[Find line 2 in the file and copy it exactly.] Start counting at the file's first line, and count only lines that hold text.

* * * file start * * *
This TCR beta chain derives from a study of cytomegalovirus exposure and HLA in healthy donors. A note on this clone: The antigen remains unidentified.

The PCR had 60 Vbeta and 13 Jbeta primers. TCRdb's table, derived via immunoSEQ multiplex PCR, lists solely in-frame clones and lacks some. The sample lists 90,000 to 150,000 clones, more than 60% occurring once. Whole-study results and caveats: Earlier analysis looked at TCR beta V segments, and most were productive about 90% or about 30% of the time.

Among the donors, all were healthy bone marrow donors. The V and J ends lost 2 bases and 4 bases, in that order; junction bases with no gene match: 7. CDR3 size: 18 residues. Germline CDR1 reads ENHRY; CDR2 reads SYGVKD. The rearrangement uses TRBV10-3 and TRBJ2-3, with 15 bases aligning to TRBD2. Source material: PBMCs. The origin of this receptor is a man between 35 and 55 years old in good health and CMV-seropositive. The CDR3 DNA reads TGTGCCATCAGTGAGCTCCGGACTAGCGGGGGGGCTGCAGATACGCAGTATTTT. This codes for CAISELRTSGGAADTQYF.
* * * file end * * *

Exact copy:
The PCR had 60 Vbeta and 13 Jbeta primers. TCRdb's table, derived via immunoSEQ multiplex PCR, lists solely in-frame clones and lacks some. The sample lists 90,000 to 150,000 clones, more than 60% occurring once. Whole-study results and caveats: Earlier analysis looked at TCR beta V segments, and most were productive about 90% or about 30% of the time.